Recovery high schools: ‘peer pressure in the best way possible’

Rebecca Bonner, the head of school at the Bridge Way School — a recovery high school — understands how difficult addiction can be for high school students. Bonner’s daughter was 14 years old during the height of her addiction.

Bonner said that when he daughter was struggling, she tried to find a recovery high school for her to attend but the closest one was in Boston. There are also no recovery houses for students under the age of 18, she added. Overall, there are limited options for high school students or minors who struggle with a substance use disorder.

One of the main barriers for high school students staying in recovery is the fact that most students simply go back to their old high schools after they receive treatment. By sending students back to their high schools — and subsequently the places and people with whom they used substances — there is a higher chance that the students will begin using again due to influence from their friends and peers, or simply familiarity.

“If it was an adult, we would never send them back to the bar where they were hanging out before they got treatment,” she said. “But we do that to high school students all the time.”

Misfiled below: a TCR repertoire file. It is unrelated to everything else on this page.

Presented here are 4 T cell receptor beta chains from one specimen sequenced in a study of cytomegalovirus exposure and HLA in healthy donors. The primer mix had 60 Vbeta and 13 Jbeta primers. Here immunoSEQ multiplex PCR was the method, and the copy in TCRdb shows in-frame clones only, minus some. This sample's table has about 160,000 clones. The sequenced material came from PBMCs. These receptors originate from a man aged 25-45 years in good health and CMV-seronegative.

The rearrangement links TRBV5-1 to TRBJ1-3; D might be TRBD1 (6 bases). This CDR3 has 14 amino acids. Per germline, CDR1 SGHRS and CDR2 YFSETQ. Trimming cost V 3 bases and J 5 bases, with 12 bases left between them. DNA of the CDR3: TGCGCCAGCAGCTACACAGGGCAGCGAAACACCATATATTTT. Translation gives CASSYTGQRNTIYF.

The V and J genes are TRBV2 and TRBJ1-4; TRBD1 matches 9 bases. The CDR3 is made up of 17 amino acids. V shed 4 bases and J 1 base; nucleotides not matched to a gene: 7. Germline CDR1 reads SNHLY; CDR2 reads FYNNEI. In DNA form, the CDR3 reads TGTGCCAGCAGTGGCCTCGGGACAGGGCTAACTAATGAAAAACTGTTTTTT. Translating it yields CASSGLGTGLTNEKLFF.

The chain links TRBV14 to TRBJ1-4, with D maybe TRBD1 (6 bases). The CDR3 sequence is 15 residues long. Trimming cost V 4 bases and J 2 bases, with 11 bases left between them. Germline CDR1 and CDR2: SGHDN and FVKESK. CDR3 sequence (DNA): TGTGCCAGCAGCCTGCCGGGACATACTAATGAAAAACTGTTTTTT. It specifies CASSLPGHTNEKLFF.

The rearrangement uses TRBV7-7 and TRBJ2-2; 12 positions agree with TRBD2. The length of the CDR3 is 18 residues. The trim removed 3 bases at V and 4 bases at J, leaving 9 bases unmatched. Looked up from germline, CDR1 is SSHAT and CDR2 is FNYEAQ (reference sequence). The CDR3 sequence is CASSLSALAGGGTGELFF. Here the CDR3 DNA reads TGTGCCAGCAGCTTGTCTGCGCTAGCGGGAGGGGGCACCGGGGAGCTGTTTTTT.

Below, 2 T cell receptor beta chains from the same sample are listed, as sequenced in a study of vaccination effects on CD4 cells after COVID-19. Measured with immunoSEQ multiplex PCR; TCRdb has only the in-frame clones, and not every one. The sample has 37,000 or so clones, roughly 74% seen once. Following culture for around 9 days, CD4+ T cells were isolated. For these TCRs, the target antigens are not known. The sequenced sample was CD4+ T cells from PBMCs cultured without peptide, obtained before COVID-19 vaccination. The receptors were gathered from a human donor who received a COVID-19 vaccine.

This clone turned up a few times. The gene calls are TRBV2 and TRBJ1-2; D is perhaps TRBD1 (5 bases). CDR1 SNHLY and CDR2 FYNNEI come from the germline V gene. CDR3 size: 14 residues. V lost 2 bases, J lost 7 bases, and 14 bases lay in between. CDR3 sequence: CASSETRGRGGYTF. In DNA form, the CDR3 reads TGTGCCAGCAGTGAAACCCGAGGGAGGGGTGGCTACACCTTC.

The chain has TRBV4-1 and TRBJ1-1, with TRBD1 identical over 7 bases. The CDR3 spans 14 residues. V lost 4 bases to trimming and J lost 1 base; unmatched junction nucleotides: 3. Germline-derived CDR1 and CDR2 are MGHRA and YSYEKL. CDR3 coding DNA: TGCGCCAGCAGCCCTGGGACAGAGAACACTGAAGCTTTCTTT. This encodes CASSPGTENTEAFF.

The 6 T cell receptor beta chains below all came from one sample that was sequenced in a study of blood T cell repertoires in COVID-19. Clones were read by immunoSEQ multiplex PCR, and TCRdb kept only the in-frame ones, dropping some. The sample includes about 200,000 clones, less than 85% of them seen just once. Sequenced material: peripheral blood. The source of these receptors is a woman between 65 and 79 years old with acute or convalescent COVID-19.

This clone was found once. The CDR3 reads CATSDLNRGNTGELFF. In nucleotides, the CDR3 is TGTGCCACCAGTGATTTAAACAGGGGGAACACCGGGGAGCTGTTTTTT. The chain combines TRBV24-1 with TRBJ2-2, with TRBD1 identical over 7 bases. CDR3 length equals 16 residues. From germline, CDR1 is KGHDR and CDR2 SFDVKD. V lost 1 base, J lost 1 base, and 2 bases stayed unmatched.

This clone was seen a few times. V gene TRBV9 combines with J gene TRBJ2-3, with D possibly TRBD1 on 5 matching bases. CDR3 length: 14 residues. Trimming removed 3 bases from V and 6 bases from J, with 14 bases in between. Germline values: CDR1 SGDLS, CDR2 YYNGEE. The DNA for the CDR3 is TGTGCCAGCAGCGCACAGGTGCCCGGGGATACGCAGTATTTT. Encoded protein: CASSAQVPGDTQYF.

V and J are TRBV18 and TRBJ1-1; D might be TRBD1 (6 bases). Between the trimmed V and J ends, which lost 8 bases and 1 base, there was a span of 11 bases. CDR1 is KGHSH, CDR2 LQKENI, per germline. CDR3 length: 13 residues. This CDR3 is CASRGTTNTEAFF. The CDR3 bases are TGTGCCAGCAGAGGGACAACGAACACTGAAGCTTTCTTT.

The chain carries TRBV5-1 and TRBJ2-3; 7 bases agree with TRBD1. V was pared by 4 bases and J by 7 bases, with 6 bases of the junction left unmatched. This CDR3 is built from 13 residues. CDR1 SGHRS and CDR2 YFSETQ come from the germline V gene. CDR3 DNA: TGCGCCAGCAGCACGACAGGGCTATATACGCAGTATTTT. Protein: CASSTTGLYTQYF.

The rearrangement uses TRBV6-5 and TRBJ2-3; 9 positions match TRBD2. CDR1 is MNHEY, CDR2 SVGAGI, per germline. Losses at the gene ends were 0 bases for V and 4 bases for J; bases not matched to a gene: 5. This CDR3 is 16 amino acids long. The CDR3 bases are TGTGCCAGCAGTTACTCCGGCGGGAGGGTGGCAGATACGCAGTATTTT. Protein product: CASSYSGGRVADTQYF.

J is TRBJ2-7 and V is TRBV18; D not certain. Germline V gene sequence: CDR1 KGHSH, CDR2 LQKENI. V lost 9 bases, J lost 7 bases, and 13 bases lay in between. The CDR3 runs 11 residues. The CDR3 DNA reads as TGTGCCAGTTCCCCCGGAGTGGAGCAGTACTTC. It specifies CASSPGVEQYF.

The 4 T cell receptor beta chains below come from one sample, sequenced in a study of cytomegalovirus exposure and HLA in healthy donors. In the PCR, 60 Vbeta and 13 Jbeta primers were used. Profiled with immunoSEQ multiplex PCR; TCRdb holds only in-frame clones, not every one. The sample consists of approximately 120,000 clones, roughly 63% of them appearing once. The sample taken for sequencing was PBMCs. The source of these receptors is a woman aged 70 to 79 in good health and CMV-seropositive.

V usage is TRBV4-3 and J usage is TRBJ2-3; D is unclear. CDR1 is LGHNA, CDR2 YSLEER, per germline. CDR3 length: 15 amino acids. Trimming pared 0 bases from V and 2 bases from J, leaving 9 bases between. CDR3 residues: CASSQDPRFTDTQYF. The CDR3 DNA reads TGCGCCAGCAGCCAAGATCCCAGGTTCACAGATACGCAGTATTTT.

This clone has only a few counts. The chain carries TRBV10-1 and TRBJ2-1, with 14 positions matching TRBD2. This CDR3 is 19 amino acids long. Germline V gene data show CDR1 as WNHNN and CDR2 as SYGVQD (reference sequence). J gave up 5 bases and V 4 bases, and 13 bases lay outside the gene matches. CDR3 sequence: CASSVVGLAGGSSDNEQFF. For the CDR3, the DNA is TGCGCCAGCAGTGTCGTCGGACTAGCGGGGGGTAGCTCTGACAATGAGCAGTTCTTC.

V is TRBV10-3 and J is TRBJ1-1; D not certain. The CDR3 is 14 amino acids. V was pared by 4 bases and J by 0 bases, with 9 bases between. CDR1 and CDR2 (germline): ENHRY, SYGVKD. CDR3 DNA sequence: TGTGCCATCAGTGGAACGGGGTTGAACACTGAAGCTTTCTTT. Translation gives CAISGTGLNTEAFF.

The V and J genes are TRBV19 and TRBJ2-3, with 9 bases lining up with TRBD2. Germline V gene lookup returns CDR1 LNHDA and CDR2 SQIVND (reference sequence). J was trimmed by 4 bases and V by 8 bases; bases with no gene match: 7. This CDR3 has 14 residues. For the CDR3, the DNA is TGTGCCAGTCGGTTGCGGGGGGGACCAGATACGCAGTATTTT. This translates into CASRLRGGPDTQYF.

At the Bridge Way School, which Bonner said takes 10-12 students per year, students have the opportunity to recover in a community that is supportive and understanding. The Bridge Way School has multiple daily check-ins to help students talk about their needs and process groups four times per week. The biggest support for students at the school, however, is the other students, who Bonner said all help and support each other throughout their recovery.

“It is peer pressure in the best way possible,” Bonner said.

Additionally, the Bridge Way School does not have a zero tolerance policy. If students at the school use substances, Bonner said they use it as a “teachable moment” as long as the students are honest. The program, however, is built for young people who are ready to commit to not using substances.

“Honesty is really the policy at our school,” Bonner said. “Because secrets are what make us sick.”

About the author

Erin Moran

Erin Moran is a junior journalism major and political science minor at Temple University. She currently works as a Deputy Features Editor of her college newspaper, The Temple News, and a regular freelancer for the Philadelphia Inquirer and the Chestnut Hill Local. Contact Erin at tuf62032@temple.edu.

Add comment

By Erin Moran